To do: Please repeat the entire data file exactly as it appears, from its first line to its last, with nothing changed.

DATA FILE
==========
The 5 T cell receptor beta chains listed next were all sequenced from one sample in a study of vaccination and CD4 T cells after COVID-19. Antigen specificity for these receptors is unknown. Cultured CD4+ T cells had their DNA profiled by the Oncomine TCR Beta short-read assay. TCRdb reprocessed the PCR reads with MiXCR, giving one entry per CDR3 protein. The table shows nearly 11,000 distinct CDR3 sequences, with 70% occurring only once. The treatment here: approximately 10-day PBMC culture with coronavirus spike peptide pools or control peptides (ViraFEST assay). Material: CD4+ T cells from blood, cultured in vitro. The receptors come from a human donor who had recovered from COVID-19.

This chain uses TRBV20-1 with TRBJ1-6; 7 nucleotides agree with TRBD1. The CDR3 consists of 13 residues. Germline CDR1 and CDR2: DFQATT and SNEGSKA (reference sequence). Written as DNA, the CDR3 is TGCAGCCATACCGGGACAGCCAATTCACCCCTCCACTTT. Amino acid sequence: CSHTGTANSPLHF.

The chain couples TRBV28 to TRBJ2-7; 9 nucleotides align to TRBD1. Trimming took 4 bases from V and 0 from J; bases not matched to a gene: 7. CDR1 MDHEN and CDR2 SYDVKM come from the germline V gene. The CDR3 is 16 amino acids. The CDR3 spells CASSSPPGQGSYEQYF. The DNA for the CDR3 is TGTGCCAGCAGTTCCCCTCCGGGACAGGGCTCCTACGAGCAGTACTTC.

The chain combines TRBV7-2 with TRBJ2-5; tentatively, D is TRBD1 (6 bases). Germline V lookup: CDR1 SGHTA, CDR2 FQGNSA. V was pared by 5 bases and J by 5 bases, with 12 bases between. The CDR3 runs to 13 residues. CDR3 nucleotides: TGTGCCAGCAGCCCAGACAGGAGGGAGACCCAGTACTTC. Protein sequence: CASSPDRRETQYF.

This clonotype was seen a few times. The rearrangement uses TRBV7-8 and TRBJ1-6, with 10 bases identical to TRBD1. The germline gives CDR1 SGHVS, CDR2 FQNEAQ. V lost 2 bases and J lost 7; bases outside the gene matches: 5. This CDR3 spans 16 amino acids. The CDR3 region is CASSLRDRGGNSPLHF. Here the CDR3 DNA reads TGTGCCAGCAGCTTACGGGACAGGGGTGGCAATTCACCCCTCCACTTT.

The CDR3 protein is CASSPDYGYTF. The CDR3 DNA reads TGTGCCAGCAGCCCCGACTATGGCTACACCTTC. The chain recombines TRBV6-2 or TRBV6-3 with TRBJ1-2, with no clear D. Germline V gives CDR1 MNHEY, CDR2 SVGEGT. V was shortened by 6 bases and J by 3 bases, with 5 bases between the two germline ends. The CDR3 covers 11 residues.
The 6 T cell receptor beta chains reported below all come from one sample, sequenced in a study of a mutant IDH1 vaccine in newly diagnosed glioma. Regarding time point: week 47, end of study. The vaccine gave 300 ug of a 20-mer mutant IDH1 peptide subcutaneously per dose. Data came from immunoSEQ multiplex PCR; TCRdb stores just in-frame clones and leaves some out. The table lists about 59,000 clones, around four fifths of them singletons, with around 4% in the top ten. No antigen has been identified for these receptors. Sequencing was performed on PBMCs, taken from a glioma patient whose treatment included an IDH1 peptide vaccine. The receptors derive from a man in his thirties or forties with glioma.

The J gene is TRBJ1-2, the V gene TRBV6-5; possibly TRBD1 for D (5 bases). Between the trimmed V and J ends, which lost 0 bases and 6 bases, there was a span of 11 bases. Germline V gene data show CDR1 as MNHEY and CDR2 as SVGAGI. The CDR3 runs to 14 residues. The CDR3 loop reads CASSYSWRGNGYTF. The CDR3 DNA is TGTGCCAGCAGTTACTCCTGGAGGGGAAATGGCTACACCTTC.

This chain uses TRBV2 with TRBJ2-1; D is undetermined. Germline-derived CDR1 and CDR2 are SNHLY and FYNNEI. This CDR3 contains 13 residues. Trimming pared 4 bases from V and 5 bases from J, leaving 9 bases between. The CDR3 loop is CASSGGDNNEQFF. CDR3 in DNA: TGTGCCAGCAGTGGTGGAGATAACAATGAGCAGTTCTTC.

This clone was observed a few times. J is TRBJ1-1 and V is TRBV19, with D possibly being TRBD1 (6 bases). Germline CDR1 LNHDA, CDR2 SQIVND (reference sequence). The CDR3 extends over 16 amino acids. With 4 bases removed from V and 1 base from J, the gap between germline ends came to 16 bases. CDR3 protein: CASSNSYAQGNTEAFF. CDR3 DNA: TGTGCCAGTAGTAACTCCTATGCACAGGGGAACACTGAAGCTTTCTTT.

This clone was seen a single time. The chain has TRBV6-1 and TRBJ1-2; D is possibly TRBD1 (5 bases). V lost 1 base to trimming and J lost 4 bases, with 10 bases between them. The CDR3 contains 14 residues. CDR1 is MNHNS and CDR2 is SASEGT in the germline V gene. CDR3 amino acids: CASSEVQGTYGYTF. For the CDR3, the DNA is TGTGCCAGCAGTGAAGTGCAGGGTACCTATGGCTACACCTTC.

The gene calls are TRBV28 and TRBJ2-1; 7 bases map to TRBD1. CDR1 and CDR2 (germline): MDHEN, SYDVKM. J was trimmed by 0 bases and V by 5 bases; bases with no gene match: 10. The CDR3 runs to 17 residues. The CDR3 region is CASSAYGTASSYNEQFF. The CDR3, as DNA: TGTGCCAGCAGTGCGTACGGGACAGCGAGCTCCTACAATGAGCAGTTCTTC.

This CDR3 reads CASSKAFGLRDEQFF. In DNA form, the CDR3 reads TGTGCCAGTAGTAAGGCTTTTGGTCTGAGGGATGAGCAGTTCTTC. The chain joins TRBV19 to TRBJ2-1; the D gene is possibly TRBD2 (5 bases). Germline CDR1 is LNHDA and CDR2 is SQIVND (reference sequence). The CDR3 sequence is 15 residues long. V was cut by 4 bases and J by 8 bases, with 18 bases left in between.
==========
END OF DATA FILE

The 5 T cell receptor beta chains listed next were all sequenced from one sample in a study of vaccination and CD4 T cells after COVID-19. Antigen specificity for these receptors is unknown. Cultured CD4+ T cells had their DNA profiled by the Oncomine TCR Beta short-read assay. TCRdb reprocessed the PCR reads with MiXCR, giving one entry per CDR3 protein. The table shows nearly 11,000 distinct CDR3 sequences, with 70% occurring only once. The treatment here: approximately 10-day PBMC culture with coronavirus spike peptide pools or control peptides (ViraFEST assay). Material: CD4+ T cells from blood, cultured in vitro. The receptors come from a human donor who had recovered from COVID-19.

This chain uses TRBV20-1 with TRBJ1-6; 7 nucleotides agree with TRBD1. The CDR3 consists of 13 residues. Germline CDR1 and CDR2: DFQATT and SNEGSKA (reference sequence). Written as DNA, the CDR3 is TGCAGCCATACCGGGACAGCCAATTCACCCCTCCACTTT. Amino acid sequence: CSHTGTANSPLHF.

The chain couples TRBV28 to TRBJ2-7; 9 nucleotides align to TRBD1. Trimming took 4 bases from V and 0 from J; bases not matched to a gene: 7. CDR1 MDHEN and CDR2 SYDVKM come from the germline V gene. The CDR3 is 16 amino acids. The CDR3 spells CASSSPPGQGSYEQYF. The DNA for the CDR3 is TGTGCCAGCAGTTCCCCTCCGGGACAGGGCTCCTACGAGCAGTACTTC.

The chain combines TRBV7-2 with TRBJ2-5; tentatively, D is TRBD1 (6 bases). Germline V lookup: CDR1 SGHTA, CDR2 FQGNSA. V was pared by 5 bases and J by 5 bases, with 12 bases between. The CDR3 runs to 13 residues. CDR3 nucleotides: TGTGCCAGCAGCCCAGACAGGAGGGAGACCCAGTACTTC. Protein sequence: CASSPDRRETQYF.

This clonotype was seen a few times. The rearrangement uses TRBV7-8 and TRBJ1-6, with 10 bases identical to TRBD1. The germline gives CDR1 SGHVS, CDR2 FQNEAQ. V lost 2 bases and J lost 7; bases outside the gene matches: 5. This CDR3 spans 16 amino acids. The CDR3 region is CASSLRDRGGNSPLHF. Here the CDR3 DNA reads TGTGCCAGCAGCTTACGGGACAGGGGTGGCAATTCACCCCTCCACTTT.

The CDR3 protein is CASSPDYGYTF. The CDR3 DNA reads TGTGCCAGCAGCCCCGACTATGGCTACACCTTC. The chain recombines TRBV6-2 or TRBV6-3 with TRBJ1-2, with no clear D. Germline V gives CDR1 MNHEY, CDR2 SVGEGT. V was shortened by 6 bases and J by 3 bases, with 5 bases between the two germline ends. The CDR3 covers 11 residues.
The 6 T cell receptor beta chains reported below all come from one sample, sequenced in a study of a mutant IDH1 vaccine in newly diagnosed glioma. Regarding time point: week 47, end of study. The vaccine gave 300 ug of a 20-mer mutant IDH1 peptide subcutaneously per dose. Data came from immunoSEQ multiplex PCR; TCRdb stores just in-frame clones and leaves some out. The table lists about 59,000 clones, around four fifths of them singletons, with around 4% in the top ten. No antigen has been identified for these receptors. Sequencing was performed on PBMCs, taken from a glioma patient whose treatment included an IDH1 peptide vaccine. The receptors derive from a man in his thirties or forties with glioma.

The J gene is TRBJ1-2, the V gene TRBV6-5; possibly TRBD1 for D (5 bases). Between the trimmed V and J ends, which lost 0 bases and 6 bases, there was a span of 11 bases. Germline V gene data show CDR1 as MNHEY and CDR2 as SVGAGI. The CDR3 runs to 14 residues. The CDR3 loop reads CASSYSWRGNGYTF. The CDR3 DNA is TGTGCCAGCAGTTACTCCTGGAGGGGAAATGGCTACACCTTC.

This chain uses TRBV2 with TRBJ2-1; D is undetermined. Germline-derived CDR1 and CDR2 are SNHLY and FYNNEI. This CDR3 contains 13 residues. Trimming pared 4 bases from V and 5 bases from J, leaving 9 bases between. The CDR3 loop is CASSGGDNNEQFF. CDR3 in DNA: TGTGCCAGCAGTGGTGGAGATAACAATGAGCAGTTCTTC.

This clone was observed a few times. J is TRBJ1-1 and V is TRBV19, with D possibly being TRBD1 (6 bases). Germline CDR1 LNHDA, CDR2 SQIVND (reference sequence). The CDR3 extends over 16 amino acids. With 4 bases removed from V and 1 base from J, the gap between germline ends came to 16 bases. CDR3 protein: CASSNSYAQGNTEAFF. CDR3 DNA: TGTGCCAGTAGTAACTCCTATGCACAGGGGAACACTGAAGCTTTCTTT.

This clone was seen a single time. The chain has TRBV6-1 and TRBJ1-2; D is possibly TRBD1 (5 bases). V lost 1 base to trimming and J lost 4 bases, with 10 bases between them. The CDR3 contains 14 residues. CDR1 is MNHNS and CDR2 is SASEGT in the germline V gene. CDR3 amino acids: CASSEVQGTYGYTF. For the CDR3, the DNA is TGTGCCAGCAGTGAAGTGCAGGGTACCTATGGCTACACCTTC.

The gene calls are TRBV28 and TRBJ2-1; 7 bases map to TRBD1. CDR1 and CDR2 (germline): MDHEN, SYDVKM. J was trimmed by 0 bases and V by 5 bases; bases with no gene match: 10. The CDR3 runs to 17 residues. The CDR3 region is CASSAYGTASSYNEQFF. The CDR3, as DNA: TGTGCCAGCAGTGCGTACGGGACAGCGAGCTCCTACAATGAGCAGTTCTTC.

This CDR3 reads CASSKAFGLRDEQFF. In DNA form, the CDR3 reads TGTGCCAGTAGTAAGGCTTTTGGTCTGAGGGATGAGCAGTTCTTC. The chain joins TRBV19 to TRBJ2-1; the D gene is possibly TRBD2 (5 bases). Germline CDR1 is LNHDA and CDR2 is SQIVND (reference sequence). The CDR3 sequence is 15 residues long. V was cut by 4 bases and J by 8 bases, with 18 bases left in between.